It’s no secret that I love to read. There are very few things I would rather do than spend an afternoon curled up with a good book. I can spend hours reading, the more time I have to devote to a book, the better.
So why am I unable to read a newspaper or magazine article in its entirety?
I start with good intentions. I sit down with the paper every Sunday morning and promise myself I will read every single first paragraph. And at least three full articles.
By the third page of the first section, I’m totally skimming the headlines, maybe reading a sentence here or there.
And when I come to an article that is a full page long, I groan.
I know the information is important, or at least some of it is important, but the news is so freaking boring.
Miss Manners? Ann Landers? Dilbert? Those I read. A two column article on the tenuous peace agreement in the Gaza Strip? Can’t get through it.
I’m the same with magazines.
Last year my mother thoughtfully bought me a subscription to Writers Digest. When it arrives every month I look at the cover and think, “Look at all those relevant articles! I want to know how to master descriptions through sensory details! I want to know how to weave a seamless back story!”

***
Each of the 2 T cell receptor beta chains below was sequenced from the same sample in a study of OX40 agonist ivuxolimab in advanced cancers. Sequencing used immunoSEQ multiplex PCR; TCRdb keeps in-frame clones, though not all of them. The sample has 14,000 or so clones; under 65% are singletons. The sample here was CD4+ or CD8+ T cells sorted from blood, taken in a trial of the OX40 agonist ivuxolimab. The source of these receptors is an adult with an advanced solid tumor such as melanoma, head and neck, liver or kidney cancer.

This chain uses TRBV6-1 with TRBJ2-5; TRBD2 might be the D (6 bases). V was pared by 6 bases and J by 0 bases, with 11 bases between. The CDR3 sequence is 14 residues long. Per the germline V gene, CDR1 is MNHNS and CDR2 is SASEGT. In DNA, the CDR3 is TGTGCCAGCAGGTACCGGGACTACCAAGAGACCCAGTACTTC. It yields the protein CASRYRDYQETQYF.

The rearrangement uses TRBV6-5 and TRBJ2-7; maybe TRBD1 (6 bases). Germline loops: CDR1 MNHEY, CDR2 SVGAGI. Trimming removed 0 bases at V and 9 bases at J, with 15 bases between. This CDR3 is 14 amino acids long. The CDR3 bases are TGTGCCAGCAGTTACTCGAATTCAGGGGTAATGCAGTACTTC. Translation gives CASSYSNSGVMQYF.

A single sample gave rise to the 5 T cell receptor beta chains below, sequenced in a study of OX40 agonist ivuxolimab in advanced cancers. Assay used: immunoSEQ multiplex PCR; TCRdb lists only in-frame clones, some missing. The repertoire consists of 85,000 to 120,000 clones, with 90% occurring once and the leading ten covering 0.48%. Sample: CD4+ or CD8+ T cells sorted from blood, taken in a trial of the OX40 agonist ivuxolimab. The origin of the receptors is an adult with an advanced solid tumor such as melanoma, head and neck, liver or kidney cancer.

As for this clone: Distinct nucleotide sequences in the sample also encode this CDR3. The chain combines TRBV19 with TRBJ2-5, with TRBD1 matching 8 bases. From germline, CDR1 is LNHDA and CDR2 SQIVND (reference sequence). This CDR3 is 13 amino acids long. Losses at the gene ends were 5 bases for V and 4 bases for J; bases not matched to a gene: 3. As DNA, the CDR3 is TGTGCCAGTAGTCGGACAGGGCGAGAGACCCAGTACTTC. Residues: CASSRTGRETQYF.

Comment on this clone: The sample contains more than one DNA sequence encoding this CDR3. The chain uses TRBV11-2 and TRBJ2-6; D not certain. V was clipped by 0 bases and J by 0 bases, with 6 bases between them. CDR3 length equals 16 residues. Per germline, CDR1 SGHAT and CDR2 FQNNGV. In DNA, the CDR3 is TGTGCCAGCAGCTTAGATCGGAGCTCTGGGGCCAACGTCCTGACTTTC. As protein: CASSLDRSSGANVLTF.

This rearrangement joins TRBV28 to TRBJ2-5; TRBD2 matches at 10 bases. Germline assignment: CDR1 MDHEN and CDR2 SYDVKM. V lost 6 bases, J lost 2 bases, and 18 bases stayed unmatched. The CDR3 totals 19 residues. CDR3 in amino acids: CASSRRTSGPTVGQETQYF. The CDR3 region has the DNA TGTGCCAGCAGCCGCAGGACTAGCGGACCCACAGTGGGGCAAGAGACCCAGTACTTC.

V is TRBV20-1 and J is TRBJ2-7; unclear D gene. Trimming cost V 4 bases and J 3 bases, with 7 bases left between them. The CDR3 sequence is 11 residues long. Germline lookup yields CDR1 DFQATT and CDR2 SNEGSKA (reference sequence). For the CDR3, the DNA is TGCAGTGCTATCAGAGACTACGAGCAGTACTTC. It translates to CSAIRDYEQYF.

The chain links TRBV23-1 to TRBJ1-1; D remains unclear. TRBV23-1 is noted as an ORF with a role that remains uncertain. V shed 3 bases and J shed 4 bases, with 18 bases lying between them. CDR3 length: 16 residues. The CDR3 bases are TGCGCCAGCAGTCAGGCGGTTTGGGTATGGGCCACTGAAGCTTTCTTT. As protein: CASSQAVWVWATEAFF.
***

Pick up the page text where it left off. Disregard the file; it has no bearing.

I flip through the pages and read the contest winners, the letters to the editor and the fake rejection letter. I read the call outs in the articles and then set the magazine aside.
I plan to go back to it, to read about back stories and sensory details. But I just don’t do it.
Or I start, get a couple of paragraphs in and set the magazine back down again.
So why can’t I make it through these articles? I’m semi-intelligent and I’m a reader. If I can read five or six hundred page novels, why not a two page magazine article?
It’s not that I hate the news or want to be oblivious to what’s happening in the world. I listen to public radio. I have several news apps on my phone.
I just prefer fiction. I can appreciate the effort that goes into well-written non-fiction; I just don’t enjoy reading it.
I want a good story, to be involved with a character instead of told about an event or how to do something.
If the reporters wrote their articles like a short story, focusing on the characters (ok, people) and making me feel something for them, I would love reading the newspaper.
When I was growing up my grandmother used to read “True Story” magazine, which was like a combination of a reality show and a Lifetime movies on paper.
I devoured those stories about women who ran away after their husbands beat them up or whose daughter became a hooker and had to be rescued from the street.
Why can’t all newspaper articles be like that instead of spouting statistics on spousal abuse and teenage prostitution?
It’s tragedic stuff, but at least it could be entertaining.